I drove my brother Jim to Pratt University in Brooklyn where he attends art school.

I must not waste time. I do not know why I feel the need to accomplish anything but I believe I should not aspire to accomplish nothing.

(Hmm…)

January 3, 1963

A classmate said to me today, “I do not remember you. Who are you?” It completely shattered my confidence.

Later, Tony said, “You will get a bad reputation if you continue to speak like that.” Dick then said, “Maybe that is what you want.” Perhaps it is.

Perhaps I despise myself enough to want to destroy myself by a bad reputation. After all, although a bad reputation is often pleasantly wicked, a good one, I guess, is worth living for. I try to be good and honest but trying to be while struggling to avoid hypocrisy, I often manage to bungle it and then if not to become ostracized then to be considered odd, and in this case bad.

(What the hell was that all about?)

January 4, 1963.

“To dream is to taste heaven.”

I spoke to professor O’Keefe today. He advised me to stay out of my brother’s lawsuit. O’Keefe loves to talk, like an old woman, but with a more spicy vocabulary.

Today, I felt good, because I topped several of my fellow students. Tomorrow, I’ll probably feel bad again when they top me.

My parents’ party this evening annoys me. I cannot get to sleep. Perhaps my mother is right, they are a most unusual collection of people. (Rae Fred’s mistress seems to have a roving eye. However she is 45 at least — well maybe that is not too bad.)

(Well, aren’t you the prissy little shit.)

January 5, 1963

“Passion is often the wellspring of action.”

We had an excellent study session. I need to memorize more if I am to get a good mark on the exam.

I saw Stephanie at school. She is looking better. Perhaps I will begin dating her again.

I have decided to try for the summer internship program with the Federal government.

My start in politics begins tomorrow. We will see if I can play the political game. I had better be able to.

(Ambitious little punk aren’t you? What the hell are those little sayings at the beginning supposed to mean? Why are they here?)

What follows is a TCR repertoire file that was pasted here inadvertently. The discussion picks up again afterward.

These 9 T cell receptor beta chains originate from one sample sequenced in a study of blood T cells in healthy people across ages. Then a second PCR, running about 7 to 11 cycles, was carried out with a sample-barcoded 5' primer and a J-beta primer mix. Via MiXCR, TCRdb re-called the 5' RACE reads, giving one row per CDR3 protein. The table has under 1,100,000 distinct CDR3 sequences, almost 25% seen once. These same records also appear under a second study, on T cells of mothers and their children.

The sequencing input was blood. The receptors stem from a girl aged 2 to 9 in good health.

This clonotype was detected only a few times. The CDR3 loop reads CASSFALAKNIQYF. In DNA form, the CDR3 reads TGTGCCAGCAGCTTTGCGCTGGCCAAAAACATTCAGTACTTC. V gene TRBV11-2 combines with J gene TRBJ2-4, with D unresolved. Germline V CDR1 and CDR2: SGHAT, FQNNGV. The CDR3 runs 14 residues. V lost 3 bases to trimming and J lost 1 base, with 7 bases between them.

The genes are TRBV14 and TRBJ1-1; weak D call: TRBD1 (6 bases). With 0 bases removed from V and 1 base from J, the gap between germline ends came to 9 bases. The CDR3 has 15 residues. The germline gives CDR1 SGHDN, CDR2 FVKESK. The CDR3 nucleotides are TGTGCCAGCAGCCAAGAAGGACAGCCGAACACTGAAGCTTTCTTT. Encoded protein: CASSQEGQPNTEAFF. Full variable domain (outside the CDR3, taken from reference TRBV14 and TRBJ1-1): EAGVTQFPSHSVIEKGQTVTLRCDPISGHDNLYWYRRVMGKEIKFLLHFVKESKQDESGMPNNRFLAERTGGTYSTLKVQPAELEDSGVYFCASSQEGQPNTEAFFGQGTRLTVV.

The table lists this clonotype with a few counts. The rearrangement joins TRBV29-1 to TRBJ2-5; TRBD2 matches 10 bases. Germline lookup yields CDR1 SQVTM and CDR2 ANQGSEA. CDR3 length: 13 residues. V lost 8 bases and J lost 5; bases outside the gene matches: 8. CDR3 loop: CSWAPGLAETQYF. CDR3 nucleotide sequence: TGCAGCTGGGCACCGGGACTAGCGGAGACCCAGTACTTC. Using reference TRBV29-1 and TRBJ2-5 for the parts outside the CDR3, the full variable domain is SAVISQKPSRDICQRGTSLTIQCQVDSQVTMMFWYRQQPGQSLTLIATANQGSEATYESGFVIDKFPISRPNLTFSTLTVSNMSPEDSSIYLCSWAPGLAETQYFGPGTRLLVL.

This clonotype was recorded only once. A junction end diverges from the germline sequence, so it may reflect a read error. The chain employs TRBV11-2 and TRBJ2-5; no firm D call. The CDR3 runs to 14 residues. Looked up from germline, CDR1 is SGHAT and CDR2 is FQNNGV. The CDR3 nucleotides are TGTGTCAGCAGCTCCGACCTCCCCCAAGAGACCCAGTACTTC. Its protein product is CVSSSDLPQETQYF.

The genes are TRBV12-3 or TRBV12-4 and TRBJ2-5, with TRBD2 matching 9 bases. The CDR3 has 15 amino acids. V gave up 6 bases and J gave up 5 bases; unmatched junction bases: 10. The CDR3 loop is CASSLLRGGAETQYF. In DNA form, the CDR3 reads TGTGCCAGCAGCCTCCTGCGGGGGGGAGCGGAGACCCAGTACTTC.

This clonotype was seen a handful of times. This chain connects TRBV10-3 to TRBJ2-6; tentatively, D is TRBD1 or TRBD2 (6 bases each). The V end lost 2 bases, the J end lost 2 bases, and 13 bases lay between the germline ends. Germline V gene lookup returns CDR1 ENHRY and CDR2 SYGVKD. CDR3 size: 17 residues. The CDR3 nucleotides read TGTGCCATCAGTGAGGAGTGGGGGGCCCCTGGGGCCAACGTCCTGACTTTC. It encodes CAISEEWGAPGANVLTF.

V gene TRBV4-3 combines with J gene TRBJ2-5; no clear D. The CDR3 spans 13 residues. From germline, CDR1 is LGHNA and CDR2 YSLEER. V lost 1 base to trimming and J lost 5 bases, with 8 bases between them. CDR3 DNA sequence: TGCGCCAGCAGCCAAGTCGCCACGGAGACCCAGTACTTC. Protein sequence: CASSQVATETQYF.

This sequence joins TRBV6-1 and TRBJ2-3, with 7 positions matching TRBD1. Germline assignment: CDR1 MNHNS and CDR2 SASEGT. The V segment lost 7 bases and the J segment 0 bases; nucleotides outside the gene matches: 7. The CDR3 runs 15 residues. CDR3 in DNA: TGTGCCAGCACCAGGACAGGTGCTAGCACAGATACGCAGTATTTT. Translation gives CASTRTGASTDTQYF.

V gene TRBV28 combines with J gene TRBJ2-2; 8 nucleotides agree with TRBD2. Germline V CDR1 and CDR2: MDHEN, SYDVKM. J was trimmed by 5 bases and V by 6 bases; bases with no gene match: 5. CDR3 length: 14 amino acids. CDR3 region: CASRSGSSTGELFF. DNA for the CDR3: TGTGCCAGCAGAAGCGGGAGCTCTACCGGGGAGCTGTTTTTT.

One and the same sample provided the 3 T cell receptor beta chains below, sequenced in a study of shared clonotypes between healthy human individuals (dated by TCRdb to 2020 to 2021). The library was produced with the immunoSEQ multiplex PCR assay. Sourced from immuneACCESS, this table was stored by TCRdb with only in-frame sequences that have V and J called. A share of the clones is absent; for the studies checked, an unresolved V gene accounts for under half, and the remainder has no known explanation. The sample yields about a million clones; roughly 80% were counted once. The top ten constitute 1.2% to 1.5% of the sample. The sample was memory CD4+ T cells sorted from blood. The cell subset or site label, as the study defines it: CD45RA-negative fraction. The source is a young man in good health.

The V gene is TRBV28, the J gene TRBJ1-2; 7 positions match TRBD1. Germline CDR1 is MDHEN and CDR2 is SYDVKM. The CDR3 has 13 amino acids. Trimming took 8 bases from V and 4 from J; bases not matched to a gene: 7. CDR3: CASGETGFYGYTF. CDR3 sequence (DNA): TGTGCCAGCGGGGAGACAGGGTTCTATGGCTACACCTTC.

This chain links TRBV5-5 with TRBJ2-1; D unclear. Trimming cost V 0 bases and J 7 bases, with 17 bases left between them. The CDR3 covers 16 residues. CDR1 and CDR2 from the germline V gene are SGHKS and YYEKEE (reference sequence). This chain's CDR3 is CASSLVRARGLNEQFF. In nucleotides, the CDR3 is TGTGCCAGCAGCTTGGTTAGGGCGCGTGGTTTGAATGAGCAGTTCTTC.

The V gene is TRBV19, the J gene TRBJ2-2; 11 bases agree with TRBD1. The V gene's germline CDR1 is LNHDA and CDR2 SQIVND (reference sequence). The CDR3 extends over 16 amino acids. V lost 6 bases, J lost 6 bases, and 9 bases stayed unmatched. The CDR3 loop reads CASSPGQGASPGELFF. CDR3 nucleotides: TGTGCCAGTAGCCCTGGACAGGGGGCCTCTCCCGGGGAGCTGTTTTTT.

January 7, 1963

“Fortunes always make manners.”

On Sunday, I attended the Young Democrats of Yonkers meeting. I did well. Most of my proposals were accepted into the new constitution. Jack Tobin and Tony Russo are the men to watch. Jack is a big fellow with a strong even voice — very persuasive, articulate and ambitious. Tony is a straight politician from the old school.

I must use to my advantage the clause in the constitution requiring a Ward Leader to have ten members behind him in order to vote or have it changed.

Things are looking up for the tour business. I need to keep my fingers crossed. It all is too uncertain.

I am worried about the exams. I need to fight hard to get a high position in the class.

Today, I saw a girl with the prettiest ass I have seen in a long time.

(More naked ambition and a bit of chauvinism too.)

January 8, 1963.

It is pride that makes the blood noble.

I finally met Pat at the bus stop. We had a general conversation about this and that, then she mentioned her boyfriend. That put a crimp in my plans. She is not really pretty, but she is attractive. She lacks that dull dead-eyed look of photographers models that are supposed to be beautiful. Her eyes are alive.

I will not go to the general meeting of the Young Democrats tonight. I need to study. I feel good that today’s efforts seem to be paying off.